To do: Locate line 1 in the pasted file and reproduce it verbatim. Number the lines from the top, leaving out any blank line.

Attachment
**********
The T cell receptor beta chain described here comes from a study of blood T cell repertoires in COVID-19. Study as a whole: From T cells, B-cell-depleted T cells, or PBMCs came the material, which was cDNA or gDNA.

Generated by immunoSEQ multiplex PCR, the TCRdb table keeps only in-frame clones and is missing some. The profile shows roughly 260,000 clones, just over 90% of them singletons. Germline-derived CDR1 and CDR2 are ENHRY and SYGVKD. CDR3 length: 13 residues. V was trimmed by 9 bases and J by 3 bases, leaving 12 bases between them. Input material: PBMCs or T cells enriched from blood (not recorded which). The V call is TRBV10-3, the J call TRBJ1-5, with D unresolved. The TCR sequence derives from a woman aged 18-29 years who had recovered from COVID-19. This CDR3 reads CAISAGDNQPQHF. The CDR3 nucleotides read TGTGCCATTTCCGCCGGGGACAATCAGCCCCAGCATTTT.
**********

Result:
The T cell receptor beta chain described here comes from a study of blood T cell repertoires in COVID-19. Study as a whole: From T cells, B-cell-depleted T cells, or PBMCs came the material, which was cDNA or gDNA.